Thus far, the Nether represents some of the most creative design work in the game, showcasing the new Nether biomes introduced in Minecraft's own big Nether Update from 2020. These areas are swarming with aggressive Piglin who want nothing more than to murder you in violent ways. Thankfully, they drop tons of pork chops to keep your health topped off, at least.
Some of the new gear from these areas makes for intriguing build possibilities too. With buffs to Souls-oriented artifact magic gameplay, companion pet summons, and a whole host of new mechanics, the creative possibilities for unique builds are pretty endless. As long as you have enough enchantment points for them, that is. I'm currently working towards a build that is just tons of bees. While wearing the bee armor, Summoning bees summons extra bees for a swarm of deadly, angry, stinging bees.
An intriguing future
Minecraft Dungeons' season pass art seems to hint at future DLCs for the franchise's underwater biomes and The End dimension, which will more than likely include the legendary Ender Dragon boss fight. From there, it's interesting to wonder where the game could go. Certainly, things like cross-save progression between the game's various platforms would be a welcome addition, as well as any additional systems to make the endgame feel refreshed and dynamic. It ultimately begs the question over whether or not Microsoft wants to continue Minecraft Dungeons long into the future as a "platform," or move on to a bigger and bolder sequel instead, similarly to how Blizzard is handling the transition from Diablo III to Diablo IV. Only time will tell.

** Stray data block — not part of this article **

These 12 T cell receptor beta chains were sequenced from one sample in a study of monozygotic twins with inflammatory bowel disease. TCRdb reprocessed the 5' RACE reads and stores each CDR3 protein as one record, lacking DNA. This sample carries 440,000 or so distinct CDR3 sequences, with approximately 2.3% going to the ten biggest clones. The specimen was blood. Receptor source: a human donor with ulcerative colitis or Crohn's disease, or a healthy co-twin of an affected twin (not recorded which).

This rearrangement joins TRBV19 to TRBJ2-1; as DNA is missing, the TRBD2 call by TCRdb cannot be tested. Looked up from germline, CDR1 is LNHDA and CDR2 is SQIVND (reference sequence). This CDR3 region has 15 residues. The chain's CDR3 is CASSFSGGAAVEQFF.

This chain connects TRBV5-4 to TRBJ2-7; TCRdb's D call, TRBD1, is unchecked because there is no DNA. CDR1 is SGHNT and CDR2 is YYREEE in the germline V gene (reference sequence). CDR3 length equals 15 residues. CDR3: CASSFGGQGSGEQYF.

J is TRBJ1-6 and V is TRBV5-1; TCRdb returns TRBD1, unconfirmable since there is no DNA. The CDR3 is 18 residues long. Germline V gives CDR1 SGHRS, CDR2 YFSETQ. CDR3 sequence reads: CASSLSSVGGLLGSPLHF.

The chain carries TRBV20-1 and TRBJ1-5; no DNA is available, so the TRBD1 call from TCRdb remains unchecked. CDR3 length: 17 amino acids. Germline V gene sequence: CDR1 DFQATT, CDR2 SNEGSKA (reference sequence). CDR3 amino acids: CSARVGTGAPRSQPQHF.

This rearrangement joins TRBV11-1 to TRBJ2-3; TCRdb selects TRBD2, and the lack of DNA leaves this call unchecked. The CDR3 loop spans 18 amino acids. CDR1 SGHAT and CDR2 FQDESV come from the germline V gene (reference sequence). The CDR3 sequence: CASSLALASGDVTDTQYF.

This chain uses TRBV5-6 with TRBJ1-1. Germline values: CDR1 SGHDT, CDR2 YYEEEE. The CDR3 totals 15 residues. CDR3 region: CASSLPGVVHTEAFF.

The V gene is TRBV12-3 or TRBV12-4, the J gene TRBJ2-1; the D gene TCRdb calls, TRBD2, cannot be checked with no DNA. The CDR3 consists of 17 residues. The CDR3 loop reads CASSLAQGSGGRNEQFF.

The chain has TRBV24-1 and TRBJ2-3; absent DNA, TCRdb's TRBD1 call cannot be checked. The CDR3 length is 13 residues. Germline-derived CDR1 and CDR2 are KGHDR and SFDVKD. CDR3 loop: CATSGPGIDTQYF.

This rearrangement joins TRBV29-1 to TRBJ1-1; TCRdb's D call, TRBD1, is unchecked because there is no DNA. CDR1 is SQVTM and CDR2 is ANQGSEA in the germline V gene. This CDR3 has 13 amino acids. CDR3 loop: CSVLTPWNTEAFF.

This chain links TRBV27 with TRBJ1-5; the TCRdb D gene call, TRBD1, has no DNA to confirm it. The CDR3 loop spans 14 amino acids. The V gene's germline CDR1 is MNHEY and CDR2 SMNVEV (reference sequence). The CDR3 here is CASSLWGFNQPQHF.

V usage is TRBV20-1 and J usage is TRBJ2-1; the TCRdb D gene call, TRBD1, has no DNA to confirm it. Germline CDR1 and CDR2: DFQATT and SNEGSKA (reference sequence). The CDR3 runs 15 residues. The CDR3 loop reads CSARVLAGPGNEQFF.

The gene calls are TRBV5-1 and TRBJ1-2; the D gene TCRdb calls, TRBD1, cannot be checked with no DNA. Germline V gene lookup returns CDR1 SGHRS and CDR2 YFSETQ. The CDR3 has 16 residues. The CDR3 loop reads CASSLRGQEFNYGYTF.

While we wait to find out what the future will bring to Minecraft Dungeons, I'm finding myself addicted to ascending the Apocalypse ranks, perfecting my builds, and discovering what vile enemy combinations the game's devious random number generator can throw at me. Minecraft Dungeons has been a great companion for quick 20 minute bursts or long-form sessions of satisfying grind and reward — the very core of what video game means to me. And I'm incredibly grateful. Cheers, Mojang, Double Eleven. 🍻
Minecraft Dungeons is a Diablo-like set in the blocky world of Minecraft. Join up to four friends and slay hordes of enemies for juicy loot in this on-going experience that keeps on giving.
Jez Corden is a Senior Editor for Windows Central, focusing primarily on all things Xbox and gaming. Jez is known for breaking exclusive news and analysis as relates to the Microsoft ecosystem while being powered by caffeine. Follow on Twitter @JezCorden and listen to his Xbox Two podcast, all about, you guessed it, Xbox!
I really wanted to love Dungeons, I even bought both season passes. There's just a couple of things that really put me off it though. The levels are way too long and the loot just isn't good enough to be worth the grind.
My thoughts exactly. My daughter on the other hand loves Minecraft but not the dungeons. She doesn’t understand what it has to do with Minecraft.
Are we playing the same game? Takes just a few minutes to clear a level and the loot is supposed to be random... like the Author, I find the pickup and put-down aspect of this game pretty awesome since I know I can finish a session and not be committed to anything. I don't need to rank up, I don't need to worry about beating timers, there is no season pass I'm committed to. The game would suck if it was shorter and just loot candy.
Same. I'm by far from a regular gamer lately, but I can't stop playing this one. I love the 20-minute challenges, loot, level-up, sound effects, level design, etc. It's one of the most fun games I've played in years, reminds me of classic arcade days.